Declaration of Commitment

Young People have the Right to Knowledge and Services

Adopting a human rights approach, the organisations participating in the Conference of 21 April 2006 in Berne commit themselves to fully respect the right of young people to comprehensive HIV and AIDS information and prevention and to address inequality, injustice and gender discrimination. They will continue to advocate with governments and other institutional actors so that human rights are respected in the context of HIV prevention, treatment and care. This includes open dialogue about the broad range of subjects related to sexuality and reproductive health as well as access to effective prevention methods.

The participants of the Conference “The Right to Know and the Will to Act. Youth and HIV/AIDS Prevention” want to raise awareness that Human Rights including the Rights of the Child are guiding principles in their international cooperation related to HIV and AIDS.

Their basic understanding includes three major issues:

  • that children, adolescents, young women and men have the right to knowledge and skills to protect themselves and others from HIV, and the right to determine over their sexuality and reproductive life;
  • that young people living with HIV and AIDS have the right to appropriate counselling, treatment and care to mitigate the impact of the epidemic on their lives and give them a perspective to become productive members of their society;
  • that young people are to be involved and empowered to meaningful participation in the conceptualization and implementation of prevention programmes and in policy development, making these efforts more effective and reducing discrimination and stigma.

The future of the AIDS epidemic will be shaped primarily by the action of young women and men, girls and boys. Young people between the ages of 15 to 24 are not only the most threatened group – globally accounting for about half of all new HIV cases – but are at the same time the greatest hope for creating a future, where the spread of AIDS will be slowed and finally stopped.

Access to comprehensive health-related information including sexual education and HIV prevention without discrimination is not simply a public health imperative – it is a human right. The Committee on the Rights of the Child states that children have the right to access adequate information related to HIV prevention. The United Nations International Guidelines on HIV/AIDS and Human Rights call on the responsibility of States to ensure universal access to prevention, treatment, care and support by providing legal and regulatory frameworks. This implies that all services and goods (such as advice and support, condoms, antiretroviral drugs, laboratory and medical services need to be within physical reach and affordable for all, with special attention to the poor, young and female who are more likely to be vulnerable and to be denied this right.

Regarding youth and HIV and AIDS, the guidelines explicitly say that States have to take positive and proactive steps to “ensure the access of children and adolescents to adequate health information and education, including information related to HIV prevention and care, inside and outside school, which is tailored appropriately to age level and capacity and enables them to deal positively with their sexuality.”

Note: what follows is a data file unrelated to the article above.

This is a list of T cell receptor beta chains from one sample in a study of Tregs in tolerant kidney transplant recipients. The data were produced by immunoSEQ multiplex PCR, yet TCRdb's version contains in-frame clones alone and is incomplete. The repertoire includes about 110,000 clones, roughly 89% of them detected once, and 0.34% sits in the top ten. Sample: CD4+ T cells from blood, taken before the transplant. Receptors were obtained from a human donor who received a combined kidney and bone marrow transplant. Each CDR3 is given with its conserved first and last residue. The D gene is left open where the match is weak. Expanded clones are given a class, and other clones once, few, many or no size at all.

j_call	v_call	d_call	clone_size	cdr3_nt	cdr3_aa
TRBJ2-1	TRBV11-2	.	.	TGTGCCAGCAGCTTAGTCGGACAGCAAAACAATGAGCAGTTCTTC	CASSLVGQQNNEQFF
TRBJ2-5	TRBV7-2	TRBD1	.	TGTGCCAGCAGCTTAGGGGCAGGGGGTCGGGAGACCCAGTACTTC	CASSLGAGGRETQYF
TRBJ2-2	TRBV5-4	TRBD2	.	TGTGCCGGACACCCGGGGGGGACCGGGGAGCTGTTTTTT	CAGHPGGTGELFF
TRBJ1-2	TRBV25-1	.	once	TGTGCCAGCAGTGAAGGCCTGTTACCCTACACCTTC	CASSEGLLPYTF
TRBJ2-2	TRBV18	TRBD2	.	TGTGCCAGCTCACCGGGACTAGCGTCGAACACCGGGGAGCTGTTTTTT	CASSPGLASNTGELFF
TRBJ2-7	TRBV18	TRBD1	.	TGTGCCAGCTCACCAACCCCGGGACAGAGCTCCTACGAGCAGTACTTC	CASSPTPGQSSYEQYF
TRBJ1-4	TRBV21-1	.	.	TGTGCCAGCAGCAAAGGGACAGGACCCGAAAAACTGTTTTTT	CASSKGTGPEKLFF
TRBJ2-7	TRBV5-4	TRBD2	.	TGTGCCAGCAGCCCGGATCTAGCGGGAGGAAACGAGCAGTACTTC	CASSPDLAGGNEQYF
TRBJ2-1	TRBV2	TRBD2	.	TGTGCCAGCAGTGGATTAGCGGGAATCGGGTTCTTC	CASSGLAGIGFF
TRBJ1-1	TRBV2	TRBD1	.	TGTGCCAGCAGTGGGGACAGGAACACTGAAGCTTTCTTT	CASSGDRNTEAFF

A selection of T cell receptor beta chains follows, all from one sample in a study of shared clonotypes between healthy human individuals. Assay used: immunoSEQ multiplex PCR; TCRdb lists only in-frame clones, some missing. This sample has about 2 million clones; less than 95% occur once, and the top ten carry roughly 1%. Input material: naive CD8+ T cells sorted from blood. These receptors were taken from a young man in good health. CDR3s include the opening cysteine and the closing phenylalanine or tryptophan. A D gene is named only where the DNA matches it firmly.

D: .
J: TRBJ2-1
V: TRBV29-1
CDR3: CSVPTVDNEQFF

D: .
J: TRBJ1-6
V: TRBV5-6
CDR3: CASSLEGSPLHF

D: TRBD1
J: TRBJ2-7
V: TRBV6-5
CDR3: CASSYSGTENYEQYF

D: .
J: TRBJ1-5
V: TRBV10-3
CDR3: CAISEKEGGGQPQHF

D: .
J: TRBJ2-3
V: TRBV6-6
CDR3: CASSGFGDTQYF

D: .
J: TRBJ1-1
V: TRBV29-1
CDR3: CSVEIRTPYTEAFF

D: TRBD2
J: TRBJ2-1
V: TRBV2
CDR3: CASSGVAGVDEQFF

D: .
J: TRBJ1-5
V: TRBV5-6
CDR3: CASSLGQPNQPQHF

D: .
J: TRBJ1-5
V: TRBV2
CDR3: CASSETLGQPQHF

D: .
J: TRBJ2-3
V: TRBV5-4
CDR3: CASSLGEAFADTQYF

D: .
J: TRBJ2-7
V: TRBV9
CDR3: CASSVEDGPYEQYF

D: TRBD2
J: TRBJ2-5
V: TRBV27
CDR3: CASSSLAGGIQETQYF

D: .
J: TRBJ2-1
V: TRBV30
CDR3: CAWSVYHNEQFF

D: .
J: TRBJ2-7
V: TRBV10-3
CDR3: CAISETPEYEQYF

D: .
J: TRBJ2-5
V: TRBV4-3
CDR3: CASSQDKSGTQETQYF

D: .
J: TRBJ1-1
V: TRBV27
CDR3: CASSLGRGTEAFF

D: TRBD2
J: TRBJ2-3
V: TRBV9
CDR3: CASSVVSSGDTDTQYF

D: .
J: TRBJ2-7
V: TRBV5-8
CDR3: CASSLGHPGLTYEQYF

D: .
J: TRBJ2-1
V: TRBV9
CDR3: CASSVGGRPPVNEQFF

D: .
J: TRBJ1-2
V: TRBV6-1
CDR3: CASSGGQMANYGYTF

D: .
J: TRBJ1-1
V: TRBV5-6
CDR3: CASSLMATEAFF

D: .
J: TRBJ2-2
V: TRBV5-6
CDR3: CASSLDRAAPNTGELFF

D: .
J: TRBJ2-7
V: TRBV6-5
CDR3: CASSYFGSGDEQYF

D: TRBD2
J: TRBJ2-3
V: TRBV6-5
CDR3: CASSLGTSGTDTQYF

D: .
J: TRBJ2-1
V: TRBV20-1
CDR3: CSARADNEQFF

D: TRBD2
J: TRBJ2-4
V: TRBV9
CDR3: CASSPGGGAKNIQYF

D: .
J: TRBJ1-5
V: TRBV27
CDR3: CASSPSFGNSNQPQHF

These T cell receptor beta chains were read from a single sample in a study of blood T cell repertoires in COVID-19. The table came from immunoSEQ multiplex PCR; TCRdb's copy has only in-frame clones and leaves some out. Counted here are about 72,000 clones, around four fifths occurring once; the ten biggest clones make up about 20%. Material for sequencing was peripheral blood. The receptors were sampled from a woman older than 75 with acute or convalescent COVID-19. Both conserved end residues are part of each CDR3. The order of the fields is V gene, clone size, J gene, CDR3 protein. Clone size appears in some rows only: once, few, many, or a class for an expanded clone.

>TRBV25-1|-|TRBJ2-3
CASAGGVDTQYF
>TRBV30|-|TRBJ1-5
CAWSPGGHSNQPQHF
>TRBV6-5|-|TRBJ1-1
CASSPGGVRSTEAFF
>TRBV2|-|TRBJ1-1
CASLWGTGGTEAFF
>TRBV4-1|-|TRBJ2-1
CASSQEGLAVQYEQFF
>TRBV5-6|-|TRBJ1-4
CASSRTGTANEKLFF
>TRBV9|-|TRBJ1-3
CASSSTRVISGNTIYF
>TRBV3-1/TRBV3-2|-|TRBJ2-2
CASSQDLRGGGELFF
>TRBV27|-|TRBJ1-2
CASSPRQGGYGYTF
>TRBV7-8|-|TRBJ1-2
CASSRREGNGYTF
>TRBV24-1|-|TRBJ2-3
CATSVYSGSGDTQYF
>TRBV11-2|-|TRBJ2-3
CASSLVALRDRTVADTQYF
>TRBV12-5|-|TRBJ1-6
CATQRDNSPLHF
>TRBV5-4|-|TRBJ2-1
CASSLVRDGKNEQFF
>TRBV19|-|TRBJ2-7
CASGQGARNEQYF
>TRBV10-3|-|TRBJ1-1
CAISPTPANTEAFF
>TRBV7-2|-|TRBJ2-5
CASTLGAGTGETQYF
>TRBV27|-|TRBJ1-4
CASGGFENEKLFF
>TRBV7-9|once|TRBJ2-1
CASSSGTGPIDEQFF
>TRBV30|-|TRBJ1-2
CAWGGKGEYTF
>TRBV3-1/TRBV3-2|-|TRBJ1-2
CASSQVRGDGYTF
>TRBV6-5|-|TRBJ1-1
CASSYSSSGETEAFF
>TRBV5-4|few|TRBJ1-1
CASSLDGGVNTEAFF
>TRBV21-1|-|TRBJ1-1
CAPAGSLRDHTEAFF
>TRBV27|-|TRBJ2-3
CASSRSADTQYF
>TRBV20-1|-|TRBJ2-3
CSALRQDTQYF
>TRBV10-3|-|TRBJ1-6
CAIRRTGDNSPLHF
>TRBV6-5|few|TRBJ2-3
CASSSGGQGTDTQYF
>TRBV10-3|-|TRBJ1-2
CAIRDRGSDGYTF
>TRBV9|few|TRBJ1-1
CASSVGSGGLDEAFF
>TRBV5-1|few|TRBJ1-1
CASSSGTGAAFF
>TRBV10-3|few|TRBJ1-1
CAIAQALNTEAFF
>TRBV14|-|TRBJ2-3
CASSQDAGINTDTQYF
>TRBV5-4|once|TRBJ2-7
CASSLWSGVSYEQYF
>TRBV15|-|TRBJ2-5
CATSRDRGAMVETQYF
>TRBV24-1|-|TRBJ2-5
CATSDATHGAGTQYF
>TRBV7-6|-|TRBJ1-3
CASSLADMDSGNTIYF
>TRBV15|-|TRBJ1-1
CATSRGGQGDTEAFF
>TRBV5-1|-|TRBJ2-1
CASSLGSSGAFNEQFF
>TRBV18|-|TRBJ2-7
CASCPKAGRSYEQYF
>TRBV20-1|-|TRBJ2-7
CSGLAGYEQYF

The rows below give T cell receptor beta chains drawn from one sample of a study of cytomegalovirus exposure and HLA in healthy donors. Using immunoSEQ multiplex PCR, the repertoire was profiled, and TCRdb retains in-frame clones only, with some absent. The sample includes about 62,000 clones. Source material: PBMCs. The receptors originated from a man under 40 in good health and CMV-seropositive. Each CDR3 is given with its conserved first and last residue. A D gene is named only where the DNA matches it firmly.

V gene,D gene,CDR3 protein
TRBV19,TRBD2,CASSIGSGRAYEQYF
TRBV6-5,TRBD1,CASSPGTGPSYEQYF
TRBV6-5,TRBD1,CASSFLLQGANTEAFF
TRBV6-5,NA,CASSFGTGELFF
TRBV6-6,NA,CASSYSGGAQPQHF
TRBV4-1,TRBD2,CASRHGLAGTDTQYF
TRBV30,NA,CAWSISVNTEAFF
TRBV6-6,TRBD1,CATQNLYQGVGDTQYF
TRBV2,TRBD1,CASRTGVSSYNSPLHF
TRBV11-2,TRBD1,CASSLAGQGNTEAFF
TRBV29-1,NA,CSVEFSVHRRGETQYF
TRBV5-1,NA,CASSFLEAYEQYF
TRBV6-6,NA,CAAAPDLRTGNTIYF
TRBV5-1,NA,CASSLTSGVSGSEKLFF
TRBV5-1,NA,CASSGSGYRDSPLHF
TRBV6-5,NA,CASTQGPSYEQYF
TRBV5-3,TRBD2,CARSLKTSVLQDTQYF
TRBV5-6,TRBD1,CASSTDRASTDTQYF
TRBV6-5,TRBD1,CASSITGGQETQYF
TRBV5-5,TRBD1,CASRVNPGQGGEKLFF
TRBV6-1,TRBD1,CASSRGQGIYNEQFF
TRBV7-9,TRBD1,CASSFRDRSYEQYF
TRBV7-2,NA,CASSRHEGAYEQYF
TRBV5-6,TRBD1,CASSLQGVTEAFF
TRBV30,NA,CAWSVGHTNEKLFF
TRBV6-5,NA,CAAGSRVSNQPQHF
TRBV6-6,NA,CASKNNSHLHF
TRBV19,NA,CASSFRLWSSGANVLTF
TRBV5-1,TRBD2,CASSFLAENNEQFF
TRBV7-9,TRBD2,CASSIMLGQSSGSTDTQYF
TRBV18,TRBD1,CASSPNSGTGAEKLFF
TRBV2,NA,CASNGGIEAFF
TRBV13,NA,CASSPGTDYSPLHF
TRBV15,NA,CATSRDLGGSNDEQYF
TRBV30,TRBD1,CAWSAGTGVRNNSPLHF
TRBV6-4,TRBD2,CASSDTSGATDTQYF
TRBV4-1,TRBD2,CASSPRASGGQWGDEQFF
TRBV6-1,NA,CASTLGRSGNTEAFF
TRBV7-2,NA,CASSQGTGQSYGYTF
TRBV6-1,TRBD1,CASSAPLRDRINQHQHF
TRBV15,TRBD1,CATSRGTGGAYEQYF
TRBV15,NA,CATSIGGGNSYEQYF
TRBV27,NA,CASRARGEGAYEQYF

Access to comprehensive and evidence based information, to sexual health education and HIV-prevention methods is also essential to honour the human rights to the highest attainable standard of health and, ultimately, the right to life. Putting the interests of children and adolescents first (Convention of the Rights of the Child) implies that HIV-related services such as HIV awareness building, counselling, testing, treatment and care need to be made youth-friendlier and accessible, and that young women and men are given space to discuss openly about their sexuality. HIV prevention methods include male and female condoms, sterile injection equipment, antiretroviral medication (e.g. to prevent mother-to-child transmission or as post-exposure prophylaxis) and, once developed, safe and effective microbicides and vaccines.

Using a human rights approach implies taking into account that AIDS disproportionately affects vulnerable groups who already suffer from a lack of human rights protection while experiencing discrimination and stigmatization. This approach helps to understand the roots of poverty and injustice, and it encourages recognition of young women and men as rights holders who have entitlements and responsibilities.

Berne, 21 April 2006


Office of the United Nations High Commissioner for Human Rights (OHCHR) and UNAIDS, HIV/AIDS and Human Rights: International Guidelines (1998), para 38(g);

OHCHR and UNAIDS Revised Guideline 6 on access to prevention, treatment, care and support (2002);

Convention on the Rights of the Child, United Nations General Assembly, (1989/1990);

Committee on the Rights of the Child, General Comment No. 4, (2003);

Millennium Development Goals (MDGs), Goal 6;


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